jfruh writes: 419 scams come from Nigeria. Cyberextortion rings are based in the former USSR. China is responsible for attacks on defense contractors. These are stereotypes, but they have a basis in reality. But why? The answers, as they do for so many things, lie in history and economics.
itwbennett writes: When Intel and Micron Technology first announced the 3D XPoint memory in July, they promised about 1,000 times the performance of NAND flash, 1,000 times the endurance of NAND flash, and about 10 times the density of DRAM. At OpenWorld last week, Intel CEO Brian Krzanich disclosed a little more information on the new memory, which Intel will sell under the Optane brand, and did a demo on a pair of matching servers running two Oracle benchmarks. One server had Intel's P3700 NAND PCI Express SSD, which is no slouch of a drive. It can perform up to 250,000 IOPS per second. The other was a prototype Optane SSD. The Optane SSD outperformed the P3700 by 4.4 times in IOPS with 6.4 times less latency.
jfruh writes: Windows 10 collects much more user data than previous versions of the OS, which resulted in unease from privacy advocates. But the company is still brushing aside complaints, saying that most data collection, while enabled by default, can be opted out of, and that the remainder is non-user-specific "telemetry" that Microsoft needs in order to improve its operating system.
jfruh writes: Even if you're a frequent ocean swimmer, you're much more likely to die in a car accident than from a shark attack — and yet sharks strike fear into people's hearts in ways that directly affect the economies of surf paradises like Australia. That's why the Australian government is working on a host of techologies to detect shark incursions on popular beaches, including drones and smart buoys that can identify potential predators.
itwbennett writes: Researchers from Boston University say they've found several flaws in NTP (Network Time Protocol), one of the oldest Internet protocols, published in 1985. These flaws could undermine encrypted communications and even jam up bit coin transactions. One of the problems they found is that it's possible for an attacker to cause an organization's servers to stopping checking the time altogether, and they didn't have to hunt through code to find it, said Sharon Goldberg, an associate professor at Boston University's computer science department. 'We discovered the KOD vulnerability by just reading the specifications of the [NTP] protocol,' she told Jeremy Kirk in a phone interview on Wednesday. 'We just saw this packet, and we were like 'Really? What can you do with this thing'?'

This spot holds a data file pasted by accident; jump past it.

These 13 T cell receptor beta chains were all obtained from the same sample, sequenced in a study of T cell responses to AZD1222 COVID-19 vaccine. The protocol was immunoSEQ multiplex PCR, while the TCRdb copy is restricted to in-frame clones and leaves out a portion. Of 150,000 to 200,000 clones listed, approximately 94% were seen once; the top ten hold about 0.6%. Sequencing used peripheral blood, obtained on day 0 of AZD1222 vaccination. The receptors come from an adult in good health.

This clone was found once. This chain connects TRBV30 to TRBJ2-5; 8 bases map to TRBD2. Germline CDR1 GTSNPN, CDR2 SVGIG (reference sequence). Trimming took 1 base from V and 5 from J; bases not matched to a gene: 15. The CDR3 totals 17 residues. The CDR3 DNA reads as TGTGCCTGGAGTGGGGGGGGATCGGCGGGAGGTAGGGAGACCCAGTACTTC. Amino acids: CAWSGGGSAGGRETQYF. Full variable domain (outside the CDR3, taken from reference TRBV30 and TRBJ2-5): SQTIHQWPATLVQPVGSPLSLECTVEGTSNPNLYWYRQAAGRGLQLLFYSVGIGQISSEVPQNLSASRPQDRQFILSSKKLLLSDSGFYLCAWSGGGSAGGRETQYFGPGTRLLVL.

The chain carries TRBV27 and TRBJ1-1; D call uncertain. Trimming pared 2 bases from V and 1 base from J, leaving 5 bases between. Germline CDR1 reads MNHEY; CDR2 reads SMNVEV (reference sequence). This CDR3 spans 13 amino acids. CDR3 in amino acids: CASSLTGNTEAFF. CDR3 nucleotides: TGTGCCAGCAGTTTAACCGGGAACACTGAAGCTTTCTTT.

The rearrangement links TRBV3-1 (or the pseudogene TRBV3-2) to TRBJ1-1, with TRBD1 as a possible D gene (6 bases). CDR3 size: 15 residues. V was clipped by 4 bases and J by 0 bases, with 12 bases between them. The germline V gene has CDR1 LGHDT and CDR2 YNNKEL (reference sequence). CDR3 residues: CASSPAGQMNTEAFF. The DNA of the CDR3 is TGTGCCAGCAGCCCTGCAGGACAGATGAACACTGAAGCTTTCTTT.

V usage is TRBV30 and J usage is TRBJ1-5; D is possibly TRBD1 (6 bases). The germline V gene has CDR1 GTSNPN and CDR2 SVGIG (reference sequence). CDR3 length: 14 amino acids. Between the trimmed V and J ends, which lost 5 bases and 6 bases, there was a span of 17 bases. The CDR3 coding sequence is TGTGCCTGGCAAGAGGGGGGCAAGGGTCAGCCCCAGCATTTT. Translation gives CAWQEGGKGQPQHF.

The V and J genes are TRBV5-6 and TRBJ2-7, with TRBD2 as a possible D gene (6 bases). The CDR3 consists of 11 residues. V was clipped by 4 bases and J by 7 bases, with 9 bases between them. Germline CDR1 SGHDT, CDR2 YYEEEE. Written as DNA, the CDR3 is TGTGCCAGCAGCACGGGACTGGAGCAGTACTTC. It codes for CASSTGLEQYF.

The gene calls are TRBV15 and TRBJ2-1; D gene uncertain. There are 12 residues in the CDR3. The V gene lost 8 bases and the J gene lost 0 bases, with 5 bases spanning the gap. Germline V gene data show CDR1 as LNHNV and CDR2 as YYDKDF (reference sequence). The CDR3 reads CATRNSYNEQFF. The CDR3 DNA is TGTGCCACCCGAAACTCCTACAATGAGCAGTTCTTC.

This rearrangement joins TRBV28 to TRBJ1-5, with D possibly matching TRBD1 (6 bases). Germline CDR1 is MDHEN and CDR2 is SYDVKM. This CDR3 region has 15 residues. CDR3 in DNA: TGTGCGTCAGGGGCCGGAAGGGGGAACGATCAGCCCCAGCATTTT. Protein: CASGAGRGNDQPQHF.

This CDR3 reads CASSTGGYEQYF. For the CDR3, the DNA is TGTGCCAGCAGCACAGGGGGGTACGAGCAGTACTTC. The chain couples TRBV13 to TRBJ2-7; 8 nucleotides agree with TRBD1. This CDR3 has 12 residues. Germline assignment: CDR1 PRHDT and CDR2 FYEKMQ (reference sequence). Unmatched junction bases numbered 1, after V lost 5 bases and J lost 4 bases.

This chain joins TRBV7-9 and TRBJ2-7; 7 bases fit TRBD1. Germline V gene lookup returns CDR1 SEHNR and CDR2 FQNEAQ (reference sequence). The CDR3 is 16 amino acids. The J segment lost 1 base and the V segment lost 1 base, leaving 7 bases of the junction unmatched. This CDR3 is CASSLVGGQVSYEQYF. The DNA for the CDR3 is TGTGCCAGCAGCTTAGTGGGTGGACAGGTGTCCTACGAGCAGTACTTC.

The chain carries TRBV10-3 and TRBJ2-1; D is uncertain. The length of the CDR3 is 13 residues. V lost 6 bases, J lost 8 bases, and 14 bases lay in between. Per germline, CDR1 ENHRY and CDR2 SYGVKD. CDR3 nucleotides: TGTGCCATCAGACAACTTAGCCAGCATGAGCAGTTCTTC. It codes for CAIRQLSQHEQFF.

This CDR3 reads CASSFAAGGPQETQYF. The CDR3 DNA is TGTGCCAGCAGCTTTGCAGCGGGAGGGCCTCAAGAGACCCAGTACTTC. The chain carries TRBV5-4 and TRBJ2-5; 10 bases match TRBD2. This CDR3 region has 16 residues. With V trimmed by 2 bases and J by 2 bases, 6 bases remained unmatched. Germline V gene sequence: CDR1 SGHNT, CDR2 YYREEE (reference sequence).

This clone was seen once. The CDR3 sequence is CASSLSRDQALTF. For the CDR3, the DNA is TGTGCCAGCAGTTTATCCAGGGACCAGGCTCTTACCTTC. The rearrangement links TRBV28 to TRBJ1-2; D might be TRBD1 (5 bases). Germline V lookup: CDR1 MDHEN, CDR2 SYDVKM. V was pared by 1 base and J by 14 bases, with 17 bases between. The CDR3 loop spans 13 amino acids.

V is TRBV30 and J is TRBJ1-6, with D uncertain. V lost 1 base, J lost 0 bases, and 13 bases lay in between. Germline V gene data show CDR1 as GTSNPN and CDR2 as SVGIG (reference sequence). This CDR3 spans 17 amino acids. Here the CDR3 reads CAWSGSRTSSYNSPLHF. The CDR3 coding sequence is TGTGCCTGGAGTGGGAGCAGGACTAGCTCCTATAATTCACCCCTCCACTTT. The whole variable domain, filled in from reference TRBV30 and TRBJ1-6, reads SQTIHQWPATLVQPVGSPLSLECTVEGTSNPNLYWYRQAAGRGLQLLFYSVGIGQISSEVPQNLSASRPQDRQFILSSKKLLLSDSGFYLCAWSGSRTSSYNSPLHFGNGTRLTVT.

itwbennett writes: Yesterday, Microsoft started a three-month bug bounty program for two open source tools that are part of Visual Studio 2015. The program applies to the beta versions of Core CLR, which is the execution engine for.NET Core, and ASP.NET, Microsoft's framework for building websites and web applications. Bounties range from $500 to $15,000, although Microsoft will reward more 'depending on the entry quality and complexity.' The highest reward will go to researchers who've found a remote code execution bug with a functioning exploit and an accompanying, high-quality white paper. On the low end, cross-site scripting or cross-site request forgery bugs with a low-quality report will get $500.